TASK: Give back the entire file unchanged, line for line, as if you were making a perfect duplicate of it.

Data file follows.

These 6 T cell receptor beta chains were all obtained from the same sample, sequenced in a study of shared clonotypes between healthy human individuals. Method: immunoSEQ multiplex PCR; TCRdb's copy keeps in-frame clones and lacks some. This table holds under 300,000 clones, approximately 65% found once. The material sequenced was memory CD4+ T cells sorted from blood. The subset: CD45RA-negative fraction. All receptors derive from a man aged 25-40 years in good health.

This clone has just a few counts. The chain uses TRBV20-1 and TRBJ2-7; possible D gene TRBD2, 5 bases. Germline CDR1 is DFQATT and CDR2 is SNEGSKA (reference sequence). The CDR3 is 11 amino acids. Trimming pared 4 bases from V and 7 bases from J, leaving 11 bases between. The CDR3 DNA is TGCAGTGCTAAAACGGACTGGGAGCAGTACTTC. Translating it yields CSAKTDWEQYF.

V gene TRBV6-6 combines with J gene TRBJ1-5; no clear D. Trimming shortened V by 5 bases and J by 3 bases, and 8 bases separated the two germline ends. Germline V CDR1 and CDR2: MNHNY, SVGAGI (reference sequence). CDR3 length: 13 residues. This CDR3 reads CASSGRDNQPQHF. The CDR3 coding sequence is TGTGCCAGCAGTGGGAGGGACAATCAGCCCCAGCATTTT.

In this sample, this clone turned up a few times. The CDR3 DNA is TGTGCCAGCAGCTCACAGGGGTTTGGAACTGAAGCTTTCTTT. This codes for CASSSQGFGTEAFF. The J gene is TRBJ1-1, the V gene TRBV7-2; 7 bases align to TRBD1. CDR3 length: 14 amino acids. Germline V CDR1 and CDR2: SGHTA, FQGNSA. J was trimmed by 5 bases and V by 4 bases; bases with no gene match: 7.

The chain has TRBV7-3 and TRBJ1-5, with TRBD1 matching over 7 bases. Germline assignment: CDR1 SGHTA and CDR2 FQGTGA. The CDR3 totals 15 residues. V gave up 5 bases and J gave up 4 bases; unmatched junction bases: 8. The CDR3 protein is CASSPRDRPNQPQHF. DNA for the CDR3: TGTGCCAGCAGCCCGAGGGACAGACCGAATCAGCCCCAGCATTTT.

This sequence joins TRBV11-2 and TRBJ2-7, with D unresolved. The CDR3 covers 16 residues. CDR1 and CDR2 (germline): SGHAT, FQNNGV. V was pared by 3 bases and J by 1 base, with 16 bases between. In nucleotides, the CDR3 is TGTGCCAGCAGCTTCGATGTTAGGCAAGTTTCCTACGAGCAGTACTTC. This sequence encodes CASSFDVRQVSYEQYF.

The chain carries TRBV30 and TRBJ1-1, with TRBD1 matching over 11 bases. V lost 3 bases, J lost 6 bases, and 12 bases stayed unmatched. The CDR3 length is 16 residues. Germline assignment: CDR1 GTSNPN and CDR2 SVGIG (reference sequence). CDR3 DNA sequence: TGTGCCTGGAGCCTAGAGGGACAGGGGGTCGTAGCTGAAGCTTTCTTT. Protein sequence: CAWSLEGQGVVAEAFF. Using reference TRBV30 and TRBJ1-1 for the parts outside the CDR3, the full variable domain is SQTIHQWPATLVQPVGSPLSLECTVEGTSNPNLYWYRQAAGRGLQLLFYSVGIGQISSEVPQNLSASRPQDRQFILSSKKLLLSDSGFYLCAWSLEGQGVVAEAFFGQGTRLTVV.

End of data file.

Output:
These 6 T cell receptor beta chains were all obtained from the same sample, sequenced in a study of shared clonotypes between healthy human individuals. Method: immunoSEQ multiplex PCR; TCRdb's copy keeps in-frame clones and lacks some. This table holds under 300,000 clones, approximately 65% found once. The material sequenced was memory CD4+ T cells sorted from blood. The subset: CD45RA-negative fraction. All receptors derive from a man aged 25-40 years in good health.

This clone has just a few counts. The chain uses TRBV20-1 and TRBJ2-7; possible D gene TRBD2, 5 bases. Germline CDR1 is DFQATT and CDR2 is SNEGSKA (reference sequence). The CDR3 is 11 amino acids. Trimming pared 4 bases from V and 7 bases from J, leaving 11 bases between. The CDR3 DNA is TGCAGTGCTAAAACGGACTGGGAGCAGTACTTC. Translating it yields CSAKTDWEQYF.

V gene TRBV6-6 combines with J gene TRBJ1-5; no clear D. Trimming shortened V by 5 bases and J by 3 bases, and 8 bases separated the two germline ends. Germline V CDR1 and CDR2: MNHNY, SVGAGI (reference sequence). CDR3 length: 13 residues. This CDR3 reads CASSGRDNQPQHF. The CDR3 coding sequence is TGTGCCAGCAGTGGGAGGGACAATCAGCCCCAGCATTTT.

In this sample, this clone turned up a few times. The CDR3 DNA is TGTGCCAGCAGCTCACAGGGGTTTGGAACTGAAGCTTTCTTT. This codes for CASSSQGFGTEAFF. The J gene is TRBJ1-1, the V gene TRBV7-2; 7 bases align to TRBD1. CDR3 length: 14 amino acids. Germline V CDR1 and CDR2: SGHTA, FQGNSA. J was trimmed by 5 bases and V by 4 bases; bases with no gene match: 7.

The chain has TRBV7-3 and TRBJ1-5, with TRBD1 matching over 7 bases. Germline assignment: CDR1 SGHTA and CDR2 FQGTGA. The CDR3 totals 15 residues. V gave up 5 bases and J gave up 4 bases; unmatched junction bases: 8. The CDR3 protein is CASSPRDRPNQPQHF. DNA for the CDR3: TGTGCCAGCAGCCCGAGGGACAGACCGAATCAGCCCCAGCATTTT.

This sequence joins TRBV11-2 and TRBJ2-7, with D unresolved. The CDR3 covers 16 residues. CDR1 and CDR2 (germline): SGHAT, FQNNGV. V was pared by 3 bases and J by 1 base, with 16 bases between. In nucleotides, the CDR3 is TGTGCCAGCAGCTTCGATGTTAGGCAAGTTTCCTACGAGCAGTACTTC. This sequence encodes CASSFDVRQVSYEQYF.

The chain carries TRBV30 and TRBJ1-1, with TRBD1 matching over 11 bases. V lost 3 bases, J lost 6 bases, and 12 bases stayed unmatched. The CDR3 length is 16 residues. Germline assignment: CDR1 GTSNPN and CDR2 SVGIG (reference sequence). CDR3 DNA sequence: TGTGCCTGGAGCCTAGAGGGACAGGGGGTCGTAGCTGAAGCTTTCTTT. Protein sequence: CAWSLEGQGVVAEAFF. Using reference TRBV30 and TRBJ1-1 for the parts outside the CDR3, the full variable domain is SQTIHQWPATLVQPVGSPLSLECTVEGTSNPNLYWYRQAAGRGLQLLFYSVGIGQISSEVPQNLSASRPQDRQFILSSKKLLLSDSGFYLCAWSLEGQGVVAEAFFGQGTRLTVV.